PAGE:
Janil Puthucheary, too, made a valiant effort to #StandWithLHL, defending Parliament as an appropriate arena to deal with the Lee family feud after MPs like Pritam Singh from the Workers’ Party suggested that a parliamentary debate — devoid of the participation of Lee Wei Ling and Lee Hsien Yang — would not be able to put the matter to rest. Puthucheary declared that Prime Minister Lee Hsien Loong had set the bar “very very high” when it came to good conduct in avoiding conflicts of interest, and urging the rest of the House to “end this saga now” by expressing satisfaction with what they had heard from the government.

Interspersed between the many reminders of Lee Kuan Yew’s legacy and the need for us to honour it — more #AsianEmotionalBlackmail, yay! — were, finally, good questions from MPs and NMPs like Zaqy Mohamad, Louis Ng, Sylvia Lim, Pritam Singh, Kok Heng Leun, etc. Here are some of the key ones (not verbatim):

  • Why did Prime Minister Lee Hsien Loong not challenge the will in court?
  • Since probate was granted, why is the ministerial committee not taking Lee Kuan Yew’s last will at face value — does the committee not accept the will as an expression of his last wishes?
  • Why was there a need for the ministerial committee, which is not mentioned as part of the usual process in either the Preservation of Monuments Act or the Planning Act?
  • Why have a ministerial committee now, when the decision is likely only to be made by a future government, by which point things (such as the family’s thoughts on the matter) could have changed?
  • Under what circumstances are ministerial committees created to consider heritage issues? Have ministerial committees been convened to consider other buildings of potential heritage value, such as the old National Library?
  • What official role does Ho Ching have, to be able to be identified as a point of contact for the Prime Minister’s Office?
  • Can a Parliamentary Select Committee be convened to investigate the allegations of abuse of power publicly (they can also call on Lee Wei Ling, Lee Hsien Yang and all others involved/implicated for public testimony)?
  • How long had Lucien Wong been Lee Hsien Loong’s personal lawyer before his appointment as Attorney-General? Was the president aware of this connection and conflict of interest before he appointed Lucien Wong to the role? Why was this connection with the prime minister not disclosed at the time of his appointment?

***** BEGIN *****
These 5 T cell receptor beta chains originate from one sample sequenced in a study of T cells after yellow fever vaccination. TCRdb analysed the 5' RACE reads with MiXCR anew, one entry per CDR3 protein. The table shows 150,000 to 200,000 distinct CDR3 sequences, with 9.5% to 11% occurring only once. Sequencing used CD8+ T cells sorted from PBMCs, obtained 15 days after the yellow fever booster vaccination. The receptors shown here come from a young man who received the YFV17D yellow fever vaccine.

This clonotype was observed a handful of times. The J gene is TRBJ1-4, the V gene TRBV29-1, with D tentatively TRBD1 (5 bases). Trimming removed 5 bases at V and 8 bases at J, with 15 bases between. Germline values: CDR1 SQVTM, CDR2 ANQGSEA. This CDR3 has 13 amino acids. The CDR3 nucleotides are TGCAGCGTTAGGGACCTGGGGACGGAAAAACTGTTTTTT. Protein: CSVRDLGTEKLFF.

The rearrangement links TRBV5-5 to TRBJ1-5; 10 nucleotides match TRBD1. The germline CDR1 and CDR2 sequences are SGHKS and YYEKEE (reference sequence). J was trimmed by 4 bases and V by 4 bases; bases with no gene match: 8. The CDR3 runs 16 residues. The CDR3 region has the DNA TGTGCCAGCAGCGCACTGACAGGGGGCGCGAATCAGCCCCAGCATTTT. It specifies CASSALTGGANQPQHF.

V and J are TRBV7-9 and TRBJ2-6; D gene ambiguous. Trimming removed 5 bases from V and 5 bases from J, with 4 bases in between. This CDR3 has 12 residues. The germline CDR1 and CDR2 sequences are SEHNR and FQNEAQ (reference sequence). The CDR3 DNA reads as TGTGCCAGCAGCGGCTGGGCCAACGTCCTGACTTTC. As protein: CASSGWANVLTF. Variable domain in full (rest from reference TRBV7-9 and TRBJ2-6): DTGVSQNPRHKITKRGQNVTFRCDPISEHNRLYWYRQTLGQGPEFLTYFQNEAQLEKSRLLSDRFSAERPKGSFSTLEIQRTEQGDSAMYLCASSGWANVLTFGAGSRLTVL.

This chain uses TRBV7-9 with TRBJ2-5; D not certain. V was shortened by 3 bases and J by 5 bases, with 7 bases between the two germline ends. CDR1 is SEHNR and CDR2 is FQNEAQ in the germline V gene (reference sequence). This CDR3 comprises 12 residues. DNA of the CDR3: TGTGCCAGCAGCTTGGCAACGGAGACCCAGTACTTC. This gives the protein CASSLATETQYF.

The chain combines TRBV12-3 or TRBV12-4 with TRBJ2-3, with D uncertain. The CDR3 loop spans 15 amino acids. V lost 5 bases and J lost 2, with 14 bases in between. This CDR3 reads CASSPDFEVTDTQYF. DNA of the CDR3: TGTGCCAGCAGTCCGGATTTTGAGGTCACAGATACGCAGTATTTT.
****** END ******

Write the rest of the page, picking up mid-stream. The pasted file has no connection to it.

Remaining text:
To all the MPs — whether PAP or not — who got these great questions into the Hansard:

With so many MPs queuing up to make speeches, the session went on, and on, and on. I was determined to stick it out for the entire thing, but at about 6:40pm I started to hear this soft, high-pitched whimpering sound, which I eventually worked out was coming from me. I don’t think I missed that much, though, because the session came to a close not too long after, to be continued tomorrow.

There was some sycophancy, as expected, but I was glad to see good questions put out there. Lee Wei Ling’s already posted on Facebook, though, so anyone wishing that a parliamentary session is going to put an end to this social media spectacle is going to be sadly disappointed. It also remains to be seen what the answers and responses from Lee Hsien Loong and his government will be like, because anyone who’s observed parliamentary questions before (from any country, to be fair, and not just Singapore) will know that good questions don’t necessary lead to good answers.

And one more thing…

This #OxLeeFeud has put us in a weird position, where many usual critics of politicians’ penchant for defamation lawsuits are now suggesting that Lee Hsien Loong sue his rogue siblings.

It makes sense if one’s approaching it from the “I’m merely pointing out the ridiculous double standards here” angle (and okay, let’s stop pretending to be mature and all admit that Lee Hsien Loong taking his siblings to court for defamation would be a massive popcorn moment for Singapore), but do we really want to be perpetuating this litigious culture?

I haven’t fully decided how to feel about it just yet. Sure, it seems unfair that people like Roy Ngerng and J B Jeyaretnam were forced to pay tons in damages while Lee Wei Ling and Lee Hsien Yang are getting away with it despite having made waaaaay more serious allegations, but at the same time, it’s good that Lee Hsien Loong is publicly addressing these accusations without resorting to scary lawsuits that affect free speech in Singapore. Surely we should be encouraging such responses, and pushing for ways to make them more thorough, transparent and accountable, rather than calling for more legal action?

3 July 2017: The #OxLeeFeud in Parliament was originally published in The Spuddings Blog on Medium, where people are continuing the conversation by highlighting and responding to this story.